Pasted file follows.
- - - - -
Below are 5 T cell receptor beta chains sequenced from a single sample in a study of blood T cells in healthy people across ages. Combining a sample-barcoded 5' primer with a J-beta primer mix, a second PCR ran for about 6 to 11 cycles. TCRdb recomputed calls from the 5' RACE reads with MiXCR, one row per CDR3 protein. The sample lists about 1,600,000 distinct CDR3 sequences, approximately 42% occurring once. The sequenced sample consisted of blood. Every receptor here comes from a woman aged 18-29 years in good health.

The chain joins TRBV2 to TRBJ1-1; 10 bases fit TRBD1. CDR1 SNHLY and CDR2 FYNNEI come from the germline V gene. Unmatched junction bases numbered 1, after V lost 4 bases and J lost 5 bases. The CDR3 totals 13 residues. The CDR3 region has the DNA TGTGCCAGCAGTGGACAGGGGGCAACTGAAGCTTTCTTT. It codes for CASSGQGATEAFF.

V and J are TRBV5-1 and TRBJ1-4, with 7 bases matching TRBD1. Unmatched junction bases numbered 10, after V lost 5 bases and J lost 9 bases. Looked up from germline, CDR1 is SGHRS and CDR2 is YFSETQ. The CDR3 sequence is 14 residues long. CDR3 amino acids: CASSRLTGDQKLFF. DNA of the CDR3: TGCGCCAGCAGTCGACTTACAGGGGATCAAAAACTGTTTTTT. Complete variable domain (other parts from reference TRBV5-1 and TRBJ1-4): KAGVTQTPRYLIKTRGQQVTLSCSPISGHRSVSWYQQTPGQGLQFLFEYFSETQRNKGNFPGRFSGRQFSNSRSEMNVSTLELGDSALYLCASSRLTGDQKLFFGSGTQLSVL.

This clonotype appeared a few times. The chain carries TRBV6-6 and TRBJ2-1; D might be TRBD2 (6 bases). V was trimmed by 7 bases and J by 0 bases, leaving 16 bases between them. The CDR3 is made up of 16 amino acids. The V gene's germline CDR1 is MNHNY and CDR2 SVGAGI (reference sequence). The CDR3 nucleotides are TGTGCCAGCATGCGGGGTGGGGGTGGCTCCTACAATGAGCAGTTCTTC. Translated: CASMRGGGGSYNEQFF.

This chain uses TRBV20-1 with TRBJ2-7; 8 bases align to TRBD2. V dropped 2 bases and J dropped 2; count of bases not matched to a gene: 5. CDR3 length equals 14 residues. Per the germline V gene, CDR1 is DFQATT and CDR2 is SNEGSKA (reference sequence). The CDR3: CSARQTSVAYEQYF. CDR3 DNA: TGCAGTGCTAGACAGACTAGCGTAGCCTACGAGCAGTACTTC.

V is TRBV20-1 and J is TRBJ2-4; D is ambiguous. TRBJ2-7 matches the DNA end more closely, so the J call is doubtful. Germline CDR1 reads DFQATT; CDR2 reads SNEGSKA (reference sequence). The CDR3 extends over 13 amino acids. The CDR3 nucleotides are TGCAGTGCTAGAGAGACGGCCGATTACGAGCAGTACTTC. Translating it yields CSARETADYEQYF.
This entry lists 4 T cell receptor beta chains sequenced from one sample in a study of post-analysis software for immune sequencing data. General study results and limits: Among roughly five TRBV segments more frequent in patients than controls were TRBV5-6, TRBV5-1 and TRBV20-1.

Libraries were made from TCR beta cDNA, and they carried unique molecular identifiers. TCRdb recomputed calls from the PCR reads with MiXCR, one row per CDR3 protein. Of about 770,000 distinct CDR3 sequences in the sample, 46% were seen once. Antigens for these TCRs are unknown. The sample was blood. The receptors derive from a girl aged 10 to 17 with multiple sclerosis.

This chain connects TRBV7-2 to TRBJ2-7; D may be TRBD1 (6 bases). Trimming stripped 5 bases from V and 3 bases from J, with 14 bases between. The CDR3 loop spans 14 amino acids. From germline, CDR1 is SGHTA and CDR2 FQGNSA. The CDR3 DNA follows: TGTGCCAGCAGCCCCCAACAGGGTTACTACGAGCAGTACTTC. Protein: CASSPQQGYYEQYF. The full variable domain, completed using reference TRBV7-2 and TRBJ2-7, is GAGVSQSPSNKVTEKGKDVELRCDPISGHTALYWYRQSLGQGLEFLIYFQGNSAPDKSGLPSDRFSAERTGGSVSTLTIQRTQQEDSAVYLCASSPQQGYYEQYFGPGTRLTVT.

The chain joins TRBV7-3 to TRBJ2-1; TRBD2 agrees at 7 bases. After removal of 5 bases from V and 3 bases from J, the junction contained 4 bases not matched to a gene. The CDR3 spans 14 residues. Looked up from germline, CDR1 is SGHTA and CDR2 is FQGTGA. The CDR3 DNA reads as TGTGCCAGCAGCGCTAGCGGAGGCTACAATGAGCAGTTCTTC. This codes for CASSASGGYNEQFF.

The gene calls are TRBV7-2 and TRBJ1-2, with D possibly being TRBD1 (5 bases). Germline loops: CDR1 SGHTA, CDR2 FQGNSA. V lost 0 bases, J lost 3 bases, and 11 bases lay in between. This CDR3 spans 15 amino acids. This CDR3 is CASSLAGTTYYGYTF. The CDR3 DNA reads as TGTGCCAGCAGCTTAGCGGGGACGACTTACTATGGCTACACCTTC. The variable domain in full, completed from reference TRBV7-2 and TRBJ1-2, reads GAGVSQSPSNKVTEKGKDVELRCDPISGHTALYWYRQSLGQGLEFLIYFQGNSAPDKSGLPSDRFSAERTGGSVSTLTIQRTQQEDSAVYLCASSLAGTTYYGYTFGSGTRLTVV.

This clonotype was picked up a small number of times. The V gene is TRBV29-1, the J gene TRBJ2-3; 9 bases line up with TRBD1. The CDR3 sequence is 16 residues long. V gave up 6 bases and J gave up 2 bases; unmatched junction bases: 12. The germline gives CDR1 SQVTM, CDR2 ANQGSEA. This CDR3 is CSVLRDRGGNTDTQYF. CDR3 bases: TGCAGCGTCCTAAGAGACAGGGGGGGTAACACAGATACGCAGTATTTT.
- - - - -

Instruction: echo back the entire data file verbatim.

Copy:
Below are 5 T cell receptor beta chains sequenced from a single sample in a study of blood T cells in healthy people across ages. Combining a sample-barcoded 5' primer with a J-beta primer mix, a second PCR ran for about 6 to 11 cycles. TCRdb recomputed calls from the 5' RACE reads with MiXCR, one row per CDR3 protein. The sample lists about 1,600,000 distinct CDR3 sequences, approximately 42% occurring once. The sequenced sample consisted of blood. Every receptor here comes from a woman aged 18-29 years in good health.

The chain joins TRBV2 to TRBJ1-1; 10 bases fit TRBD1. CDR1 SNHLY and CDR2 FYNNEI come from the germline V gene. Unmatched junction bases numbered 1, after V lost 4 bases and J lost 5 bases. The CDR3 totals 13 residues. The CDR3 region has the DNA TGTGCCAGCAGTGGACAGGGGGCAACTGAAGCTTTCTTT. It codes for CASSGQGATEAFF.

V and J are TRBV5-1 and TRBJ1-4, with 7 bases matching TRBD1. Unmatched junction bases numbered 10, after V lost 5 bases and J lost 9 bases. Looked up from germline, CDR1 is SGHRS and CDR2 is YFSETQ. The CDR3 sequence is 14 residues long. CDR3 amino acids: CASSRLTGDQKLFF. DNA of the CDR3: TGCGCCAGCAGTCGACTTACAGGGGATCAAAAACTGTTTTTT. Complete variable domain (other parts from reference TRBV5-1 and TRBJ1-4): KAGVTQTPRYLIKTRGQQVTLSCSPISGHRSVSWYQQTPGQGLQFLFEYFSETQRNKGNFPGRFSGRQFSNSRSEMNVSTLELGDSALYLCASSRLTGDQKLFFGSGTQLSVL.

This clonotype appeared a few times. The chain carries TRBV6-6 and TRBJ2-1; D might be TRBD2 (6 bases). V was trimmed by 7 bases and J by 0 bases, leaving 16 bases between them. The CDR3 is made up of 16 amino acids. The V gene's germline CDR1 is MNHNY and CDR2 SVGAGI (reference sequence). The CDR3 nucleotides are TGTGCCAGCATGCGGGGTGGGGGTGGCTCCTACAATGAGCAGTTCTTC. Translated: CASMRGGGGSYNEQFF.

This chain uses TRBV20-1 with TRBJ2-7; 8 bases align to TRBD2. V dropped 2 bases and J dropped 2; count of bases not matched to a gene: 5. CDR3 length equals 14 residues. Per the germline V gene, CDR1 is DFQATT and CDR2 is SNEGSKA (reference sequence). The CDR3: CSARQTSVAYEQYF. CDR3 DNA: TGCAGTGCTAGACAGACTAGCGTAGCCTACGAGCAGTACTTC.

V is TRBV20-1 and J is TRBJ2-4; D is ambiguous. TRBJ2-7 matches the DNA end more closely, so the J call is doubtful. Germline CDR1 reads DFQATT; CDR2 reads SNEGSKA (reference sequence). The CDR3 extends over 13 amino acids. The CDR3 nucleotides are TGCAGTGCTAGAGAGACGGCCGATTACGAGCAGTACTTC. Translating it yields CSARETADYEQYF.
This entry lists 4 T cell receptor beta chains sequenced from one sample in a study of post-analysis software for immune sequencing data. General study results and limits: Among roughly five TRBV segments more frequent in patients than controls were TRBV5-6, TRBV5-1 and TRBV20-1.

Libraries were made from TCR beta cDNA, and they carried unique molecular identifiers. TCRdb recomputed calls from the PCR reads with MiXCR, one row per CDR3 protein. Of about 770,000 distinct CDR3 sequences in the sample, 46% were seen once. Antigens for these TCRs are unknown. The sample was blood. The receptors derive from a girl aged 10 to 17 with multiple sclerosis.

This chain connects TRBV7-2 to TRBJ2-7; D may be TRBD1 (6 bases). Trimming stripped 5 bases from V and 3 bases from J, with 14 bases between. The CDR3 loop spans 14 amino acids. From germline, CDR1 is SGHTA and CDR2 FQGNSA. The CDR3 DNA follows: TGTGCCAGCAGCCCCCAACAGGGTTACTACGAGCAGTACTTC. Protein: CASSPQQGYYEQYF. The full variable domain, completed using reference TRBV7-2 and TRBJ2-7, is GAGVSQSPSNKVTEKGKDVELRCDPISGHTALYWYRQSLGQGLEFLIYFQGNSAPDKSGLPSDRFSAERTGGSVSTLTIQRTQQEDSAVYLCASSPQQGYYEQYFGPGTRLTVT.

The chain joins TRBV7-3 to TRBJ2-1; TRBD2 agrees at 7 bases. After removal of 5 bases from V and 3 bases from J, the junction contained 4 bases not matched to a gene. The CDR3 spans 14 residues. Looked up from germline, CDR1 is SGHTA and CDR2 is FQGTGA. The CDR3 DNA reads as TGTGCCAGCAGCGCTAGCGGAGGCTACAATGAGCAGTTCTTC. This codes for CASSASGGYNEQFF.

The gene calls are TRBV7-2 and TRBJ1-2, with D possibly being TRBD1 (5 bases). Germline loops: CDR1 SGHTA, CDR2 FQGNSA. V lost 0 bases, J lost 3 bases, and 11 bases lay in between. This CDR3 spans 15 amino acids. This CDR3 is CASSLAGTTYYGYTF. The CDR3 DNA reads as TGTGCCAGCAGCTTAGCGGGGACGACTTACTATGGCTACACCTTC. The variable domain in full, completed from reference TRBV7-2 and TRBJ1-2, reads GAGVSQSPSNKVTEKGKDVELRCDPISGHTALYWYRQSLGQGLEFLIYFQGNSAPDKSGLPSDRFSAERTGGSVSTLTIQRTQQEDSAVYLCASSLAGTTYYGYTFGSGTRLTVV.

This clonotype was picked up a small number of times. The V gene is TRBV29-1, the J gene TRBJ2-3; 9 bases line up with TRBD1. The CDR3 sequence is 16 residues long. V gave up 6 bases and J gave up 2 bases; unmatched junction bases: 12. The germline gives CDR1 SQVTM, CDR2 ANQGSEA. This CDR3 is CSVLRDRGGNTDTQYF. CDR3 bases: TGCAGCGTCCTAAGAGACAGGGGGGGTAACACAGATACGCAGTATTTT.